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-   -   Possible for good payer to negotiate a low early morgage payoff? (http://www.early-retirement.org/forums/f28/possible-for-good-payer-to-negotiate-a-low-early-morgage-payoff-46990.html)

thefed 10-24-2009 08:55 PM

Possible for good payer to negotiate a low early morgage payoff?
 
I have about 10 years left on a 15 yr fixed 5.5 mortgage...75k left of 105 origianal. Mortgage is about 860 and I pay 1150/mo to CCO.

Is there a chance that they would negotiate an early cash payoff? I know it doesnt hurt to ask, but I'm curious as to the best approach. Tell em "hey, i just got a lump sum settlement and want to pay this off now" or" hey, i'm self employed, work sucks, and i have a family member willing to do this for me" etc etc


Any ideas, advice? ? I have excellent credit and never defaulted on any payment of any kind

Rambler 10-24-2009 09:00 PM

They'll certainly accept payoff of the full amount. If you can pay part of the amount but not the full amount, I doubt they would even talk to you. They'd rather let you pay the monthly for the next few years including the interest. I can't think of a reason they would accept settlement at a discount from a good payer. BTW, that is not an excuse to become a bad payer. If you fall behind and then suddenly have a chunk of money, they'll just want you to catch up.

R

Martha 10-24-2009 09:00 PM

They don't want you to pay it back. What are they going to do with the money? I think the chance is about nil of negotiating a discount. They will try to nickle and dime you for every cent they can.

My guess.

REWahoo 10-24-2009 09:02 PM

What Rambler and Martha said. Chances are zero of them accepting any early payoff less than the full amount due.

Gone4Good 10-24-2009 09:05 PM

It never hurts to ask, but why would any bank willingly take a loss on a performing loan to a customer with sterling credit?

thefed 10-24-2009 09:10 PM

that's what i figure, but i'm going to give it a shot.

wishful thinking, eh?

ziggy29 10-24-2009 09:17 PM

I've heard of this happening when borrowers have mortgages with rates several hundred basis points below the current market rate, but not otherwise. And we're not in an interest rate environment where that's likely.

Alan 10-25-2009 12:47 PM

Quote:

Originally Posted by thefed (Post 868595)
that's what i figure, but i'm going to give it a shot.

wishful thinking, eh?

Good luck, always worth asking but I can't see why the bank would want to give a discount (and lose money in the process) on an early pay off by a good customer.

Walt34 10-26-2009 08:43 AM

Quote:

Originally Posted by Martha (Post 868589)
They don't want you to pay it back. What are they going to do with the money? I think the chance is about nil of negotiating a discount. They will try to nickle and dime you for every cent they can.

My guess.

Agreed. When DW and I paid off the old house the first piece of mail we got from the mortgage company was an offer for a new mortgage.

We recently applied for and got a new cc account to replace one that was going to charge annual fees and the loan officer seemed disappointed that we had no interest in a HELOC.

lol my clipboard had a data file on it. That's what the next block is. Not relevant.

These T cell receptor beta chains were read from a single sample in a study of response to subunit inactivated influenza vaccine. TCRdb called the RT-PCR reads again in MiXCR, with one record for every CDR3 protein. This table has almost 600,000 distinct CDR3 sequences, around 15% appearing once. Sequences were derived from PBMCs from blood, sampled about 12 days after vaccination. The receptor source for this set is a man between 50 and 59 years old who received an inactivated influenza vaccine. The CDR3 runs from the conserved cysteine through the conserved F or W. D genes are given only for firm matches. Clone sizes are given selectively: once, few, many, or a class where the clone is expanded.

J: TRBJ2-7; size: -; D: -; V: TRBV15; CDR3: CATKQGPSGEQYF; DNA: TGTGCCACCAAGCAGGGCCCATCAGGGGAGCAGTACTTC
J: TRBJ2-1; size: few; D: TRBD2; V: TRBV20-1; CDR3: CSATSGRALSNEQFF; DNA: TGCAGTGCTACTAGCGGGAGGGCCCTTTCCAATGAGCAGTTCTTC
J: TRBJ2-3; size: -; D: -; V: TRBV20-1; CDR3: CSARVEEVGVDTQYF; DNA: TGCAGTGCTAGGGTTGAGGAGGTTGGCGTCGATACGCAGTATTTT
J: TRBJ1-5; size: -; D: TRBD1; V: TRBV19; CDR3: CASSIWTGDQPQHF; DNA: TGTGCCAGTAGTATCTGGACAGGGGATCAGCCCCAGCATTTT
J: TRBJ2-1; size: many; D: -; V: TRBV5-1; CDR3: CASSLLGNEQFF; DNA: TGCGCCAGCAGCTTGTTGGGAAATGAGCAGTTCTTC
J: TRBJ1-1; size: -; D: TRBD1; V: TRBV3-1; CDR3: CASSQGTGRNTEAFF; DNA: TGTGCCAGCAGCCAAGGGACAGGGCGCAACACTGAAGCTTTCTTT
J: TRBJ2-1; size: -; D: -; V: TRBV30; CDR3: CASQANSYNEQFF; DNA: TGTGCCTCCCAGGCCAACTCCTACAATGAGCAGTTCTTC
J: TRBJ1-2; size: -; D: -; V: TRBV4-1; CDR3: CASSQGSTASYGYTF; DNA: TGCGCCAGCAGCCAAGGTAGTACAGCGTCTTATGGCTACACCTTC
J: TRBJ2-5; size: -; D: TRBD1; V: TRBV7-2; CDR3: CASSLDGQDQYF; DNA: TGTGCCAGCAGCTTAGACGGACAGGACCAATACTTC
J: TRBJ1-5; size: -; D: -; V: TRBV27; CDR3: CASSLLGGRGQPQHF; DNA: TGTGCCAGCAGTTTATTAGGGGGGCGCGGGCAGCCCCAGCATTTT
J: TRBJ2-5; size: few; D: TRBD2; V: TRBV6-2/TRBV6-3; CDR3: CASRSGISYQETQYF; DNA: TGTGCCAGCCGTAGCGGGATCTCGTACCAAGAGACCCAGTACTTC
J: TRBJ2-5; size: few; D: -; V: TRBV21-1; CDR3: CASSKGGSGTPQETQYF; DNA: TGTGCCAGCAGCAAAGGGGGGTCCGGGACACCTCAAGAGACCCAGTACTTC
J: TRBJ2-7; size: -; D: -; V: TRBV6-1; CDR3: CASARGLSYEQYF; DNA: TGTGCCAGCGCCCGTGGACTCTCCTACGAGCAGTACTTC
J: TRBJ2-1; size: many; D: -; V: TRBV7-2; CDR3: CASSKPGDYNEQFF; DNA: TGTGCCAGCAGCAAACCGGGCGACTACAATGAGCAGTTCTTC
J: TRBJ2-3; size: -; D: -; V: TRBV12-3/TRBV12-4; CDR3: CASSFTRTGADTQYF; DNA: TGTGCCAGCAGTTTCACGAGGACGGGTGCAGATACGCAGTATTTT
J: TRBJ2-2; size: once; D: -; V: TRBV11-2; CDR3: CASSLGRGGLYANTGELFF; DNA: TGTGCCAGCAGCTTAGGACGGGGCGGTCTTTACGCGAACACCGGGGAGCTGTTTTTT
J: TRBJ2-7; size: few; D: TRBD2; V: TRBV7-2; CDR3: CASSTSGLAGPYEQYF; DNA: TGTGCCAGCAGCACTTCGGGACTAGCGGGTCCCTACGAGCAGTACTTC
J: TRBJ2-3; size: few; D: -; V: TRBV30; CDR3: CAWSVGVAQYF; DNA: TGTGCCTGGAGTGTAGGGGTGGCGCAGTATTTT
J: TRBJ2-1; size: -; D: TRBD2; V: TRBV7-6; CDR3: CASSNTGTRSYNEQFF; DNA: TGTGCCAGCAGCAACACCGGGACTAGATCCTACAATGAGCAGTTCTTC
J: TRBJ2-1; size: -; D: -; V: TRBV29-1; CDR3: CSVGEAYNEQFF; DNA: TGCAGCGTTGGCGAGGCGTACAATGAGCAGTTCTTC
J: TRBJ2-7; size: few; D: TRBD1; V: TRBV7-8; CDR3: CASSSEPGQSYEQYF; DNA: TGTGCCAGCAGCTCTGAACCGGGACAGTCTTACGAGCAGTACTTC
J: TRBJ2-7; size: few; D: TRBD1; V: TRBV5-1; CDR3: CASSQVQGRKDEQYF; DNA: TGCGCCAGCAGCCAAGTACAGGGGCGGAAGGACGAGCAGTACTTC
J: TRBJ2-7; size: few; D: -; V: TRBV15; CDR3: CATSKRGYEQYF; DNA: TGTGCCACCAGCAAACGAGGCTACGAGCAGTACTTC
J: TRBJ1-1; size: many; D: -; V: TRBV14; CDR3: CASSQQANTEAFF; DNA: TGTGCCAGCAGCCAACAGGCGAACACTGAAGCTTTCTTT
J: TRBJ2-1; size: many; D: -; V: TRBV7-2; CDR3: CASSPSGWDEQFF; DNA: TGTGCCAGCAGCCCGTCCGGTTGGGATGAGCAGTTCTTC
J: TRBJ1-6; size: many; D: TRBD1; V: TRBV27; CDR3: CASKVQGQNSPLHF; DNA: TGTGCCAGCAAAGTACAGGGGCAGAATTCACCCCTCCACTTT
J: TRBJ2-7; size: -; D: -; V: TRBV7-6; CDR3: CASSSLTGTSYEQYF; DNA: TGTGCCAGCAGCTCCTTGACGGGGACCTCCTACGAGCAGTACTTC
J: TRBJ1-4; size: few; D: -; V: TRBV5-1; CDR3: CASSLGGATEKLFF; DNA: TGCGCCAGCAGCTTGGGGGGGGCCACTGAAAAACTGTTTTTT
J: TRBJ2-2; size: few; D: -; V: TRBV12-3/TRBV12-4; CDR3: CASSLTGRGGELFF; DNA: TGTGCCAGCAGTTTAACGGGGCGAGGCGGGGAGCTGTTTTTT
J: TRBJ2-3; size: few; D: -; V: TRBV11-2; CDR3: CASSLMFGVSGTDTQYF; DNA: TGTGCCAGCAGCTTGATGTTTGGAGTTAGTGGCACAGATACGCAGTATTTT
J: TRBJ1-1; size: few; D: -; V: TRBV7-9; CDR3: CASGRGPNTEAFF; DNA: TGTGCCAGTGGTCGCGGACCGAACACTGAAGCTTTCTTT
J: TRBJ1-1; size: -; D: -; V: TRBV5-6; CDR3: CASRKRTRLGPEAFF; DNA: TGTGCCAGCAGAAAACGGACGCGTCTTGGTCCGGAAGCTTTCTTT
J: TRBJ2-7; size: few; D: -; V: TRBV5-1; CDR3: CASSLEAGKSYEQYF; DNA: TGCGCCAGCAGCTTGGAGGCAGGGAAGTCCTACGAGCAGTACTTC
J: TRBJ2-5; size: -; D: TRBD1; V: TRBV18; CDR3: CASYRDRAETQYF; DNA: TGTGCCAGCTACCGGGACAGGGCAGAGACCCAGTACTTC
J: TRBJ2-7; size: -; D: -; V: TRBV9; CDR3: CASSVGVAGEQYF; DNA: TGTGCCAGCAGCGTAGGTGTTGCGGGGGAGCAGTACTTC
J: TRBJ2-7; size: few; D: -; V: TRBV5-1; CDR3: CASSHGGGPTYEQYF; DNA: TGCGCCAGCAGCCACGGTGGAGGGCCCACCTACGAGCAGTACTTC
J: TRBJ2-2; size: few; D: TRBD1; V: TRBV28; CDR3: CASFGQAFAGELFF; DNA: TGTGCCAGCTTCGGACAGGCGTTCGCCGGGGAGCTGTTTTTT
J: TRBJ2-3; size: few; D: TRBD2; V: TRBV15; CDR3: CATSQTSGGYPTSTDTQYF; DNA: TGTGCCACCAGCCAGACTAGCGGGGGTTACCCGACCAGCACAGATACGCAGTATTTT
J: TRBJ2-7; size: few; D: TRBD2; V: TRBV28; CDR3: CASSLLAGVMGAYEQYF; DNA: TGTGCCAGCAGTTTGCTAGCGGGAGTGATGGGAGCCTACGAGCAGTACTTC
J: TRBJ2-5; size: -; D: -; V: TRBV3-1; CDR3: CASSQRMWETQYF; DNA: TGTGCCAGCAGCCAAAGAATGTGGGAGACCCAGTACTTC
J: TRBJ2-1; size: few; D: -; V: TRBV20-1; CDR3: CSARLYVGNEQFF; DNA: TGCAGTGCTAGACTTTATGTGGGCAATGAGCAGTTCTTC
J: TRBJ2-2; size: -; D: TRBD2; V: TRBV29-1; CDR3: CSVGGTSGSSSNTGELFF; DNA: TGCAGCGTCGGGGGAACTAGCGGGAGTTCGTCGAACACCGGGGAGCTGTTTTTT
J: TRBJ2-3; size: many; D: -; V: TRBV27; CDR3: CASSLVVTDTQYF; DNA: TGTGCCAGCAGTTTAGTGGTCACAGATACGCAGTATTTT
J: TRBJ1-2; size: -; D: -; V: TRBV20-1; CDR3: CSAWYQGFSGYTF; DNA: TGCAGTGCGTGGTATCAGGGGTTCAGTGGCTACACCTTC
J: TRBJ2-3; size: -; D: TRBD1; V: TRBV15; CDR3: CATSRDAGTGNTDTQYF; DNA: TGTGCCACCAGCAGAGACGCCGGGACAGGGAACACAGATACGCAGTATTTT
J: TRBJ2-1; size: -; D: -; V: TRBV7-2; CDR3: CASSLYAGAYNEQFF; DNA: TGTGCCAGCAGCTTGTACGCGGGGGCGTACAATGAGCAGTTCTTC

calmloki 10-26-2009 09:19 AM

some years ago i came into a lump sum and told one one mortgage holder (private party) that I could pay off him or another note - if he would reduce the interest rate on his note I'd pay off the other one. He didn't want to reduce his rate, so I paid him off. He was not happy - as I told him, it seemed odd that I should apologize to him for paying him, so I wouldn't.

If you have a couple notes and it's true you might try for an interest reduction on one and pay off the other..

mn54 10-26-2009 03:26 PM

Ther's no chance of getting a discount on your mortgage if you want to pay it off early. Check to make sure there isn't a penalty for paying it off early.

ziggy29 10-26-2009 03:48 PM

Quote:

Originally Posted by mn54 (Post 868978)
Ther's no chance of getting a discount on your mortgage if you want to pay it off early. Check to make sure there isn't a penalty for paying it off early.

Not in the current climate. Though in the early 1980s, when mortgage rates were in double digits, my parents did receive an offer from the lender to pay off their 4.5% mortgage at a discount.

Figuring the bank wouldn't offer unless it was to their advantage, they declined.

If mortgage rates suddenly spiked to 8% or more, I could potentially see lenders willing to give discounts to pay off 5% mortgages -- but again, that's nowhere near the current environment.

tryan 10-27-2009 10:10 AM

Skip a few payments ... trash your credit ... then they'll talk (especially if your self employed). Until then, they're happy with the monthly payments.

thefed 10-28-2009 09:46 PM

Quote:

Originally Posted by tryan (Post 869234)
Skip a few payments ... trash your credit ... then they'll talk (especially if your self employed). Until then, they're happy with the monthly payments.

yeah,aint that some sh$#

swampwiz 10-29-2009 12:59 PM

Quote:

Originally Posted by ziggy29 (Post 868987)
Not in the current climate. Though in the early 1980s, when mortgage rates were in double digits, my parents did receive an offer from the lender to pay off their 4.5% mortgage at a discount.

:rofl: Of course the lender wanted them to payoff their old mortgage. And so long as the discount would comparable to that of a bond paying that interest rate, it would be a fair deal. Methinks that the lender did not want to give them such a great deal.


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